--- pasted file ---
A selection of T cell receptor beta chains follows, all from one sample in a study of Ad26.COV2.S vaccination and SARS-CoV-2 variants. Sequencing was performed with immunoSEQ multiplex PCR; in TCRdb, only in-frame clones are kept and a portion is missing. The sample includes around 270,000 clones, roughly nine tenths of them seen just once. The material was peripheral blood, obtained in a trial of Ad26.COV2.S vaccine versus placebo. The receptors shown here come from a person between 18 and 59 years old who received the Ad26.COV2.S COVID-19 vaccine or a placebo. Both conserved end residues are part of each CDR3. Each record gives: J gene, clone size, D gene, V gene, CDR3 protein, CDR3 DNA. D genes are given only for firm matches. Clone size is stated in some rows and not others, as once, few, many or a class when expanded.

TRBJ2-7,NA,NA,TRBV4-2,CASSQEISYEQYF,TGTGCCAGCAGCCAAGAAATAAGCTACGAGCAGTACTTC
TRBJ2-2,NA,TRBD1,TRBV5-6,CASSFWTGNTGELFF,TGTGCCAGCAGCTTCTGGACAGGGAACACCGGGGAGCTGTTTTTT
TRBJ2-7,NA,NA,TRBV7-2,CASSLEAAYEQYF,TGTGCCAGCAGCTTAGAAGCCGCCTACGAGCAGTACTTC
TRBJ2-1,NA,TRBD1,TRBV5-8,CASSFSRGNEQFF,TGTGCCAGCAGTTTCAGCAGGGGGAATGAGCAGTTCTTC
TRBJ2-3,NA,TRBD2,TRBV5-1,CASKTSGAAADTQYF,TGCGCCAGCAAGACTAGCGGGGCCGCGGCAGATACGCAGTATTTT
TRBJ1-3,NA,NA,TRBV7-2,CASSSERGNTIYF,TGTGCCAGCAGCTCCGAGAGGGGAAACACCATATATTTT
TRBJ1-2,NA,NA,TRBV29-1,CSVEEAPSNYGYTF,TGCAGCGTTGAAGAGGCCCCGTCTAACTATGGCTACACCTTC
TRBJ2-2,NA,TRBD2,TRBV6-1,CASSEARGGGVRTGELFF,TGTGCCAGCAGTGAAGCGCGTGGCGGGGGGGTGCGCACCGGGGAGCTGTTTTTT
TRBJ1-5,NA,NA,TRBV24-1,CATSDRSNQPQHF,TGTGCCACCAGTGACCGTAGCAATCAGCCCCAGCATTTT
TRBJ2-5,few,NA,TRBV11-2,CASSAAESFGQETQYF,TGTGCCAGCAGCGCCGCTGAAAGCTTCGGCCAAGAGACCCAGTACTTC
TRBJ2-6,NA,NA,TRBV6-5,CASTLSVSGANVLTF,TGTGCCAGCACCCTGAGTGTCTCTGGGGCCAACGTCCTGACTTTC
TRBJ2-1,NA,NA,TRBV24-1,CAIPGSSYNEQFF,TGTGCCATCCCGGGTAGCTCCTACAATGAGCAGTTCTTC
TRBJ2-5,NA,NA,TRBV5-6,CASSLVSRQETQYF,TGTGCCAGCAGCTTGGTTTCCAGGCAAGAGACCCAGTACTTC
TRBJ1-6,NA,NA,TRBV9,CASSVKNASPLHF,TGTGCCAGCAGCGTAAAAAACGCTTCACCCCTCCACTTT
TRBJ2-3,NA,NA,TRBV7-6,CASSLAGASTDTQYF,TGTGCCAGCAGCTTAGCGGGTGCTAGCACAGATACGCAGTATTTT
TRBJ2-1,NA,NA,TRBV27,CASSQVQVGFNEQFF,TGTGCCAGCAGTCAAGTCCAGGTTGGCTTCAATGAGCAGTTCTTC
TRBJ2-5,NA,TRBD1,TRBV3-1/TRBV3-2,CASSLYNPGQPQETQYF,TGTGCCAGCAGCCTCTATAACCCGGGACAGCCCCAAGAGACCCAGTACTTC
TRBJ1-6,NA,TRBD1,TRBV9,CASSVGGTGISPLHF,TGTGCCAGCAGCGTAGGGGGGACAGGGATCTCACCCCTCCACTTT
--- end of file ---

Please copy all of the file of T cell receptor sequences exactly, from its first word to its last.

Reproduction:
A selection of T cell receptor beta chains follows, all from one sample in a study of Ad26.COV2.S vaccination and SARS-CoV-2 variants. Sequencing was performed with immunoSEQ multiplex PCR; in TCRdb, only in-frame clones are kept and a portion is missing. The sample includes around 270,000 clones, roughly nine tenths of them seen just once. The material was peripheral blood, obtained in a trial of Ad26.COV2.S vaccine versus placebo. The receptors shown here come from a person between 18 and 59 years old who received the Ad26.COV2.S COVID-19 vaccine or a placebo. Both conserved end residues are part of each CDR3. Each record gives: J gene, clone size, D gene, V gene, CDR3 protein, CDR3 DNA. D genes are given only for firm matches. Clone size is stated in some rows and not others, as once, few, many or a class when expanded.

TRBJ2-7,NA,NA,TRBV4-2,CASSQEISYEQYF,TGTGCCAGCAGCCAAGAAATAAGCTACGAGCAGTACTTC
TRBJ2-2,NA,TRBD1,TRBV5-6,CASSFWTGNTGELFF,TGTGCCAGCAGCTTCTGGACAGGGAACACCGGGGAGCTGTTTTTT
TRBJ2-7,NA,NA,TRBV7-2,CASSLEAAYEQYF,TGTGCCAGCAGCTTAGAAGCCGCCTACGAGCAGTACTTC
TRBJ2-1,NA,TRBD1,TRBV5-8,CASSFSRGNEQFF,TGTGCCAGCAGTTTCAGCAGGGGGAATGAGCAGTTCTTC
TRBJ2-3,NA,TRBD2,TRBV5-1,CASKTSGAAADTQYF,TGCGCCAGCAAGACTAGCGGGGCCGCGGCAGATACGCAGTATTTT
TRBJ1-3,NA,NA,TRBV7-2,CASSSERGNTIYF,TGTGCCAGCAGCTCCGAGAGGGGAAACACCATATATTTT
TRBJ1-2,NA,NA,TRBV29-1,CSVEEAPSNYGYTF,TGCAGCGTTGAAGAGGCCCCGTCTAACTATGGCTACACCTTC
TRBJ2-2,NA,TRBD2,TRBV6-1,CASSEARGGGVRTGELFF,TGTGCCAGCAGTGAAGCGCGTGGCGGGGGGGTGCGCACCGGGGAGCTGTTTTTT
TRBJ1-5,NA,NA,TRBV24-1,CATSDRSNQPQHF,TGTGCCACCAGTGACCGTAGCAATCAGCCCCAGCATTTT
TRBJ2-5,few,NA,TRBV11-2,CASSAAESFGQETQYF,TGTGCCAGCAGCGCCGCTGAAAGCTTCGGCCAAGAGACCCAGTACTTC
TRBJ2-6,NA,NA,TRBV6-5,CASTLSVSGANVLTF,TGTGCCAGCACCCTGAGTGTCTCTGGGGCCAACGTCCTGACTTTC
TRBJ2-1,NA,NA,TRBV24-1,CAIPGSSYNEQFF,TGTGCCATCCCGGGTAGCTCCTACAATGAGCAGTTCTTC
TRBJ2-5,NA,NA,TRBV5-6,CASSLVSRQETQYF,TGTGCCAGCAGCTTGGTTTCCAGGCAAGAGACCCAGTACTTC
TRBJ1-6,NA,NA,TRBV9,CASSVKNASPLHF,TGTGCCAGCAGCGTAAAAAACGCTTCACCCCTCCACTTT
TRBJ2-3,NA,NA,TRBV7-6,CASSLAGASTDTQYF,TGTGCCAGCAGCTTAGCGGGTGCTAGCACAGATACGCAGTATTTT
TRBJ2-1,NA,NA,TRBV27,CASSQVQVGFNEQFF,TGTGCCAGCAGTCAAGTCCAGGTTGGCTTCAATGAGCAGTTCTTC
TRBJ2-5,NA,TRBD1,TRBV3-1/TRBV3-2,CASSLYNPGQPQETQYF,TGTGCCAGCAGCCTCTATAACCCGGGACAGCCCCAAGAGACCCAGTACTTC
TRBJ1-6,NA,TRBD1,TRBV9,CASSVGGTGISPLHF,TGTGCCAGCAGCGTAGGGGGGACAGGGATCTCACCCCTCCACTTT